Evaluation of a breaking bad news course for medical students

A M Cushing, Alison Jones

Research output: Contribution to journalArticlepeer-review

62 Citations (Scopus)


This paper presents the evaluation of a Breaking Bad News course run for three groups of medical students (fourth and fifth year from the London Hospital Medical College and fourth year from St Bartholomew's Hospital Medical College). The course, which is student centred, uses group discussion, videotape presentations and role‐play including actors. All teachers, clinicians and human science tutors, had been through a staff training programme on teaching methods. At the end of the course, students' knowledge of important principles in giving bad news had increased, particularly in relation to interpersonal communication; they were more confident in their ability to break bad news well; and the course learning methods were highly rated. The course was just as well received by fourth year as by fifth year students and several said they would like more of this training. The evaluation shows that if reservations about role‐play can be overcome then this experiential learning is highly valued by students.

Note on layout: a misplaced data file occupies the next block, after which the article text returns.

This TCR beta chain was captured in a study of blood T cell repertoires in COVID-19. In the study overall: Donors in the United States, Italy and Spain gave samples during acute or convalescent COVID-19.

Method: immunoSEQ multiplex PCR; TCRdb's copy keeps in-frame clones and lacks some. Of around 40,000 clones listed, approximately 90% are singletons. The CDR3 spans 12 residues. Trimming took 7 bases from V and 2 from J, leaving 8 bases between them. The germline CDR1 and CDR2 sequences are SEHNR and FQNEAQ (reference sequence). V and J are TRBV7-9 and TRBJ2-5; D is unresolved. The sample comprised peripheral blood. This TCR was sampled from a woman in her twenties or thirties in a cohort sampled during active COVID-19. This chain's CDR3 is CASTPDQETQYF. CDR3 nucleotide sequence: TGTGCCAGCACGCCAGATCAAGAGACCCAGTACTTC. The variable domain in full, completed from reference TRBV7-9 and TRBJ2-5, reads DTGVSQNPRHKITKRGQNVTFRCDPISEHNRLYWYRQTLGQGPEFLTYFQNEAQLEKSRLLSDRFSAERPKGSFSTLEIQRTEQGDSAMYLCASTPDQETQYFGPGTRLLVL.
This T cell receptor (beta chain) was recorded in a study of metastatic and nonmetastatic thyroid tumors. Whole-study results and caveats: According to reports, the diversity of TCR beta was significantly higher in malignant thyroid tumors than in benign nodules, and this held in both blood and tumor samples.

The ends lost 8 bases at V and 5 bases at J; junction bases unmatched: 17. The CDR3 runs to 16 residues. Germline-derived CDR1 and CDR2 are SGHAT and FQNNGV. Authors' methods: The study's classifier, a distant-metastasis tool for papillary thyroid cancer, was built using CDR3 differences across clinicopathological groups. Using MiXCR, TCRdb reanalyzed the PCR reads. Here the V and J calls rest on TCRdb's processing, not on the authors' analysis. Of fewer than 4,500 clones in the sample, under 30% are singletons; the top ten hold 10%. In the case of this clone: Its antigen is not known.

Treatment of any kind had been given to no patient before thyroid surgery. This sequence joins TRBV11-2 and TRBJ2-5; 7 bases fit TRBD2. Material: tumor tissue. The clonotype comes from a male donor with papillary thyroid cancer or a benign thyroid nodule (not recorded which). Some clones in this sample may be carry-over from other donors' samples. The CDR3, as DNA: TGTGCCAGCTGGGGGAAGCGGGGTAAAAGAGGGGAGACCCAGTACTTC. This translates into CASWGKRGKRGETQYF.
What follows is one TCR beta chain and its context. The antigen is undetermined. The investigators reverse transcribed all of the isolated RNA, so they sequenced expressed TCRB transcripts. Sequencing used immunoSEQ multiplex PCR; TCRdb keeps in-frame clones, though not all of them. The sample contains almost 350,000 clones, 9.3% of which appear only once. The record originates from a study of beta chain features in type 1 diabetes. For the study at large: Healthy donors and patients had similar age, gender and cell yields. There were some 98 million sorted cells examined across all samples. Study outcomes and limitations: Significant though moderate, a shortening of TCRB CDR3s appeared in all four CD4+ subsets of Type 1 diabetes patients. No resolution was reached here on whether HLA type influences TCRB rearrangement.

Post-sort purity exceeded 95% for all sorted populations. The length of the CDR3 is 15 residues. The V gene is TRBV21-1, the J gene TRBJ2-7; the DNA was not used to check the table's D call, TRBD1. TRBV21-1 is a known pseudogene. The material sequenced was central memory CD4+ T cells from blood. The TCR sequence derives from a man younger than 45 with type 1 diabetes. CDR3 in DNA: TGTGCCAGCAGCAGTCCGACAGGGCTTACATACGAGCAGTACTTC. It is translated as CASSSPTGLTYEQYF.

Original languageEnglish
Pages (from-to)430-435
Number of pages6
JournalMedical Education
Issue number6
Publication statusPublished - Nov 1995
Externally publishedYes


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